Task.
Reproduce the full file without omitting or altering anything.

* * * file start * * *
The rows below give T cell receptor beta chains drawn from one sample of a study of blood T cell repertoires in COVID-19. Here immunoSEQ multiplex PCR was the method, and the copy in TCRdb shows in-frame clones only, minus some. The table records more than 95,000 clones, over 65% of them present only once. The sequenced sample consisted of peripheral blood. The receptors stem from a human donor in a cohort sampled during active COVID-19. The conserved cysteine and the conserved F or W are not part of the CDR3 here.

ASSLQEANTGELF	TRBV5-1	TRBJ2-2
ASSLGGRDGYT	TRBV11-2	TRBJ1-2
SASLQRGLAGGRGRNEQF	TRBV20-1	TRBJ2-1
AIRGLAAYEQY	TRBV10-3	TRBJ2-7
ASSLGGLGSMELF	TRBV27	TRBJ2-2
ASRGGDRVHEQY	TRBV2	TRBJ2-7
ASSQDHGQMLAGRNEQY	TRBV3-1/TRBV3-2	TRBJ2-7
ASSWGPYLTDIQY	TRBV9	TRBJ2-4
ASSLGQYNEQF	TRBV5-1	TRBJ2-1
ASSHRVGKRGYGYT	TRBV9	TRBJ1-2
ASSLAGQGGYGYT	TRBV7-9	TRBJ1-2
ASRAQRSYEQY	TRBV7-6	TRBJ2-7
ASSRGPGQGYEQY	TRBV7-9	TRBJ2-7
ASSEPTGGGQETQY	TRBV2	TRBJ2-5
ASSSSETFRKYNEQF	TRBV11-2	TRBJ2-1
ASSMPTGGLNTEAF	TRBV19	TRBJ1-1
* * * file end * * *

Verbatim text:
The rows below give T cell receptor beta chains drawn from one sample of a study of blood T cell repertoires in COVID-19. Here immunoSEQ multiplex PCR was the method, and the copy in TCRdb shows in-frame clones only, minus some. The table records more than 95,000 clones, over 65% of them present only once. The sequenced sample consisted of peripheral blood. The receptors stem from a human donor in a cohort sampled during active COVID-19. The conserved cysteine and the conserved F or W are not part of the CDR3 here.

ASSLQEANTGELF	TRBV5-1	TRBJ2-2
ASSLGGRDGYT	TRBV11-2	TRBJ1-2
SASLQRGLAGGRGRNEQF	TRBV20-1	TRBJ2-1
AIRGLAAYEQY	TRBV10-3	TRBJ2-7
ASSLGGLGSMELF	TRBV27	TRBJ2-2
ASRGGDRVHEQY	TRBV2	TRBJ2-7
ASSQDHGQMLAGRNEQY	TRBV3-1/TRBV3-2	TRBJ2-7
ASSWGPYLTDIQY	TRBV9	TRBJ2-4
ASSLGQYNEQF	TRBV5-1	TRBJ2-1
ASSHRVGKRGYGYT	TRBV9	TRBJ1-2
ASSLAGQGGYGYT	TRBV7-9	TRBJ1-2
ASRAQRSYEQY	TRBV7-6	TRBJ2-7
ASSRGPGQGYEQY	TRBV7-9	TRBJ2-7
ASSEPTGGGQETQY	TRBV2	TRBJ2-5
ASSSSETFRKYNEQF	TRBV11-2	TRBJ2-1
ASSMPTGGLNTEAF	TRBV19	TRBJ1-1